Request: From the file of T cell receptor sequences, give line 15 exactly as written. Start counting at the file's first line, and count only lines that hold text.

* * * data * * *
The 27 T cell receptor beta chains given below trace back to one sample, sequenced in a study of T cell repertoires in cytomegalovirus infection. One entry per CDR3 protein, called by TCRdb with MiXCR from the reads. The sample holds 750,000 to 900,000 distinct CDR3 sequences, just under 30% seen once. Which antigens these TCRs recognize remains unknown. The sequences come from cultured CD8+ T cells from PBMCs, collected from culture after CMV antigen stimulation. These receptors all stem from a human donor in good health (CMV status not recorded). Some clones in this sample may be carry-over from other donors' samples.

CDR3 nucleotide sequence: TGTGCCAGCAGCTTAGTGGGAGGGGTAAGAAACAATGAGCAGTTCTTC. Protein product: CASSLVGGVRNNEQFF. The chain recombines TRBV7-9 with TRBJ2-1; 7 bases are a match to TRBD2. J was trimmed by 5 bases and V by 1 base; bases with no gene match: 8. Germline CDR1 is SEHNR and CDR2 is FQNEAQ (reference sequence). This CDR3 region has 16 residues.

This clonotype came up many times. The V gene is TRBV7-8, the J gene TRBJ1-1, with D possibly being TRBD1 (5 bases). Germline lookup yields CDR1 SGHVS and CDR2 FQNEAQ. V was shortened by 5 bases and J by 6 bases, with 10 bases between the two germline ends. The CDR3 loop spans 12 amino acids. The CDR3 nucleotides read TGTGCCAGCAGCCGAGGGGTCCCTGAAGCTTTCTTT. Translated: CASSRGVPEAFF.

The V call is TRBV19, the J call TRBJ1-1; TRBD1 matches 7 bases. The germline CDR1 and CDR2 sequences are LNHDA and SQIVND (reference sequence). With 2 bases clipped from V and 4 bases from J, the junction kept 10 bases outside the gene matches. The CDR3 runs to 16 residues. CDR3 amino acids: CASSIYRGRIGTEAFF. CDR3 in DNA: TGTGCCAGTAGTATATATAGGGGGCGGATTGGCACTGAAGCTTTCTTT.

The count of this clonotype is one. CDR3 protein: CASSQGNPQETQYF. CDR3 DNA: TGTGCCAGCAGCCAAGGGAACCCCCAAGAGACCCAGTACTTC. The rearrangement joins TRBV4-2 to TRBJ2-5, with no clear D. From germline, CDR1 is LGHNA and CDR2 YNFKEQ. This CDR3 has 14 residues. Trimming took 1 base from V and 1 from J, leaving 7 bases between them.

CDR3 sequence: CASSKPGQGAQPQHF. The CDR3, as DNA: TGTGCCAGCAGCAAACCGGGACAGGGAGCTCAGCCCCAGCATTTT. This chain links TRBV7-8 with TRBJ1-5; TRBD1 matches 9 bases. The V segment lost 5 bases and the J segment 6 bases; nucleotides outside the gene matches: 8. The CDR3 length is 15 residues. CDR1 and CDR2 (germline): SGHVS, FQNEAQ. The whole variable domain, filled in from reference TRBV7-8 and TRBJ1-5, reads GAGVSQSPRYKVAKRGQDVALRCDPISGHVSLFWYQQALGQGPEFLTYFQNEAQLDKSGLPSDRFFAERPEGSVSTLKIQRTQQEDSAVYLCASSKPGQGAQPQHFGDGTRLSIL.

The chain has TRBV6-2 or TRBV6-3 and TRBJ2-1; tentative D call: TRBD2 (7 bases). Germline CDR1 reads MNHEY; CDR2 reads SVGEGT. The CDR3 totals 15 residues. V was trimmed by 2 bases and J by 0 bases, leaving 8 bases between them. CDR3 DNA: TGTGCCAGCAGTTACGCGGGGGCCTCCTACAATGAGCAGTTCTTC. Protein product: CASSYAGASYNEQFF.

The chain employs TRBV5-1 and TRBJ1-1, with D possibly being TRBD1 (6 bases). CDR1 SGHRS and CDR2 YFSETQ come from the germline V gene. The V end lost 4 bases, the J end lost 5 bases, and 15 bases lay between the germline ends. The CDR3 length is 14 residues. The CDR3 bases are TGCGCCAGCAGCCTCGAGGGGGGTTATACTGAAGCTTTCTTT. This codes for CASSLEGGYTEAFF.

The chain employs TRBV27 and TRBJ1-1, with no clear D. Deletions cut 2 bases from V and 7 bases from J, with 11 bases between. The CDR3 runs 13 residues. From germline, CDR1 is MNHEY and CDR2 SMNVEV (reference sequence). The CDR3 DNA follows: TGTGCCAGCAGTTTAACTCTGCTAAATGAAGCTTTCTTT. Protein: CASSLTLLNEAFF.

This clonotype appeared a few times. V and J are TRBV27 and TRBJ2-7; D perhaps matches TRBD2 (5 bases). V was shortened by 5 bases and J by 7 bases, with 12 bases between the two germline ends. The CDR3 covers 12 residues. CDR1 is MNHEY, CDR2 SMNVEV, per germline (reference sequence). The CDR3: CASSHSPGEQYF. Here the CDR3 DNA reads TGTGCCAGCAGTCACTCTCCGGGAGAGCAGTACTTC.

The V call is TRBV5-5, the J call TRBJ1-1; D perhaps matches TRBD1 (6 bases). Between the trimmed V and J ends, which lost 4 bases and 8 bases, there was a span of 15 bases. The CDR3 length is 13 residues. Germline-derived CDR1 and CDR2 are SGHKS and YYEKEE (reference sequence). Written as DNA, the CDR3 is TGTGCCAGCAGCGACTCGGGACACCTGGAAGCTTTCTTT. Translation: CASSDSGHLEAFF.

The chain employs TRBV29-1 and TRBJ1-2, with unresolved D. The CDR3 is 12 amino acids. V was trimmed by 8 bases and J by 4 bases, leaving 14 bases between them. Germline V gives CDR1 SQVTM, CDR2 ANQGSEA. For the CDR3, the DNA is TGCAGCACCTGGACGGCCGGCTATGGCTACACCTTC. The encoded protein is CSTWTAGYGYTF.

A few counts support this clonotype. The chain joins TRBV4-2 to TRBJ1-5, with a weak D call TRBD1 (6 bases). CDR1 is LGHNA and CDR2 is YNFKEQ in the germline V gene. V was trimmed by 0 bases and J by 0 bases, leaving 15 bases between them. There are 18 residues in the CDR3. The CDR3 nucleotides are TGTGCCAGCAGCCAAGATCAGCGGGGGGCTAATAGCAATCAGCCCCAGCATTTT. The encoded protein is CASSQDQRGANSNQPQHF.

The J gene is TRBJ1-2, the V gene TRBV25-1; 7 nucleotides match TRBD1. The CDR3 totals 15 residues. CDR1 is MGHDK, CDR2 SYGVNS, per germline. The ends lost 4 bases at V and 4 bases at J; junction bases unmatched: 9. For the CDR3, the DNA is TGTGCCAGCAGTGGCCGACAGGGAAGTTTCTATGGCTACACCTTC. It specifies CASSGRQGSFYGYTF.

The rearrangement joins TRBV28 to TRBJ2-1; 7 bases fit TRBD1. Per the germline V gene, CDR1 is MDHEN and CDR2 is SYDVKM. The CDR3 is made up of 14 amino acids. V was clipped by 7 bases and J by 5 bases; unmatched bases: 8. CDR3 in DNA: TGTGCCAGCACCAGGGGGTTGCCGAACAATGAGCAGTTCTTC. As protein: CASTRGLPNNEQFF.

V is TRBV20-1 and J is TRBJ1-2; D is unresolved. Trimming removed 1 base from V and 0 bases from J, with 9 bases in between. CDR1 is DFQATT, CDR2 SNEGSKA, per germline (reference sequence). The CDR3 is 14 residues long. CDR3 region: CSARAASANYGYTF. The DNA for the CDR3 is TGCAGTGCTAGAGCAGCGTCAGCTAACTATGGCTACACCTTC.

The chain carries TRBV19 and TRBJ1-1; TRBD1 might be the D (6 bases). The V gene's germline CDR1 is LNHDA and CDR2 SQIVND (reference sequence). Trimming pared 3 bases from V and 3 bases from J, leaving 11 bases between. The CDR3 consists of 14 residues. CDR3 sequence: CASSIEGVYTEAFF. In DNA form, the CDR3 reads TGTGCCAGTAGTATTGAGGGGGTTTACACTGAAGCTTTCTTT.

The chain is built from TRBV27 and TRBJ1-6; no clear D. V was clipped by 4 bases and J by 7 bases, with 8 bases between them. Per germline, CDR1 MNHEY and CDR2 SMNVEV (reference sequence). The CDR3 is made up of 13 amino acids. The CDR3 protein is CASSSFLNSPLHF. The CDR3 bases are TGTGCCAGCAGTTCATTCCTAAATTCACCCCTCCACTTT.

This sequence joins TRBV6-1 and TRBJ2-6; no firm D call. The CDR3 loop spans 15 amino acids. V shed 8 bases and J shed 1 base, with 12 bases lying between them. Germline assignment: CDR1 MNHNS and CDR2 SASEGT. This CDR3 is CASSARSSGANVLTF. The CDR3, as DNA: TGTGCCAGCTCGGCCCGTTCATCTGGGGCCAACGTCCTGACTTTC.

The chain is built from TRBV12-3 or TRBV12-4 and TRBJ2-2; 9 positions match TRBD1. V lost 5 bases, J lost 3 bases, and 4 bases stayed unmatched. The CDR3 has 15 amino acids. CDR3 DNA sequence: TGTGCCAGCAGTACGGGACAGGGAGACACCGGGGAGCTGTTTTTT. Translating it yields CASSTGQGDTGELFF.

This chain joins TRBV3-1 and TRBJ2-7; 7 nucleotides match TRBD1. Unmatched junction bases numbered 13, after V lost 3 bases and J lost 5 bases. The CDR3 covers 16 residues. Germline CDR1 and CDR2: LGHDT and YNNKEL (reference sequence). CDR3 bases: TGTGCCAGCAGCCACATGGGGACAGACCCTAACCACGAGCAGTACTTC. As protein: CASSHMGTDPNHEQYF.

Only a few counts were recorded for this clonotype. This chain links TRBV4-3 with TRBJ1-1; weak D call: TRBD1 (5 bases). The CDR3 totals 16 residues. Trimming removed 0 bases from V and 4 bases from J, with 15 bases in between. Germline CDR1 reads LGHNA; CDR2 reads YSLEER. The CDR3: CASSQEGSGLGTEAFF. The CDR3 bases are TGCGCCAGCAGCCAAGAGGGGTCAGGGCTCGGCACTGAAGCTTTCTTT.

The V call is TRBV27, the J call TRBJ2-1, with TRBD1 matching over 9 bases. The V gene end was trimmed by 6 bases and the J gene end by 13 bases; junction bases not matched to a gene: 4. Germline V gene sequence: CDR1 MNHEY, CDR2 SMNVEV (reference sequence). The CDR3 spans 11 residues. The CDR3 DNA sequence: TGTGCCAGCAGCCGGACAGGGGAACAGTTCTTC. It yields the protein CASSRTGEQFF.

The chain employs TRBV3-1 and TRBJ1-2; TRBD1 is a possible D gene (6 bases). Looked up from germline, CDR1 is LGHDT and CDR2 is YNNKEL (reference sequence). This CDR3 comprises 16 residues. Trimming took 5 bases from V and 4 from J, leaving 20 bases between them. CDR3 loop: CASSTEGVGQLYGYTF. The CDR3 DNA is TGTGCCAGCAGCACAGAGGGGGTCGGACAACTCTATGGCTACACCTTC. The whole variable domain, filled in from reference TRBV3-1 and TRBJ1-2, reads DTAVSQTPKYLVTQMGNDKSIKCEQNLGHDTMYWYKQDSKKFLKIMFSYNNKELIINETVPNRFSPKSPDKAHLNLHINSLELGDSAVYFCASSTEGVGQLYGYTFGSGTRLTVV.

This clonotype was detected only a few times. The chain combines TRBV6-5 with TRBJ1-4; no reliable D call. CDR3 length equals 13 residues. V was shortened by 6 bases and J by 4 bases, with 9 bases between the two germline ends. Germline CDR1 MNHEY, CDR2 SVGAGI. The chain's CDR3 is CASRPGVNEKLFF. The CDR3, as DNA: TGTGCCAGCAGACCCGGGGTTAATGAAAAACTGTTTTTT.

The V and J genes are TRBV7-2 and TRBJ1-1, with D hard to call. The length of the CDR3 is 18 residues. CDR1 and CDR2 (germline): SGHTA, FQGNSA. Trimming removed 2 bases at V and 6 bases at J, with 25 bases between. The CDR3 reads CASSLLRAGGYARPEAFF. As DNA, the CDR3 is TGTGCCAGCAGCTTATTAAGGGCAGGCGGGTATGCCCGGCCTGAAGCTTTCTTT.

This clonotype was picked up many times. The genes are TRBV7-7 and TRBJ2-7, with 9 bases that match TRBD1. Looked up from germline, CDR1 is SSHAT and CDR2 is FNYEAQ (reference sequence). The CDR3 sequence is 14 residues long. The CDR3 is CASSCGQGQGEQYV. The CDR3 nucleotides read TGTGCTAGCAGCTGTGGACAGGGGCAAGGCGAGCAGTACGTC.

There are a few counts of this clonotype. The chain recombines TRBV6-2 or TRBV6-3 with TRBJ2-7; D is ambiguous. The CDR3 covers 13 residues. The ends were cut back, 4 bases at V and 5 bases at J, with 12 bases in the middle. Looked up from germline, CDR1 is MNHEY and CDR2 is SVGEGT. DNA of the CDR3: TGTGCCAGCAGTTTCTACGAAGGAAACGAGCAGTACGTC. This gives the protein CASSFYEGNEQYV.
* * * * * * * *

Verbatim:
The rearrangement joins TRBV28 to TRBJ2-1; 7 bases fit TRBD1. Per the germline V gene, CDR1 is MDHEN and CDR2 is SYDVKM. The CDR3 is made up of 14 amino acids. V was clipped by 7 bases and J by 5 bases; unmatched bases: 8. CDR3 in DNA: TGTGCCAGCACCAGGGGGTTGCCGAACAATGAGCAGTTCTTC. As protein: CASTRGLPNNEQFF.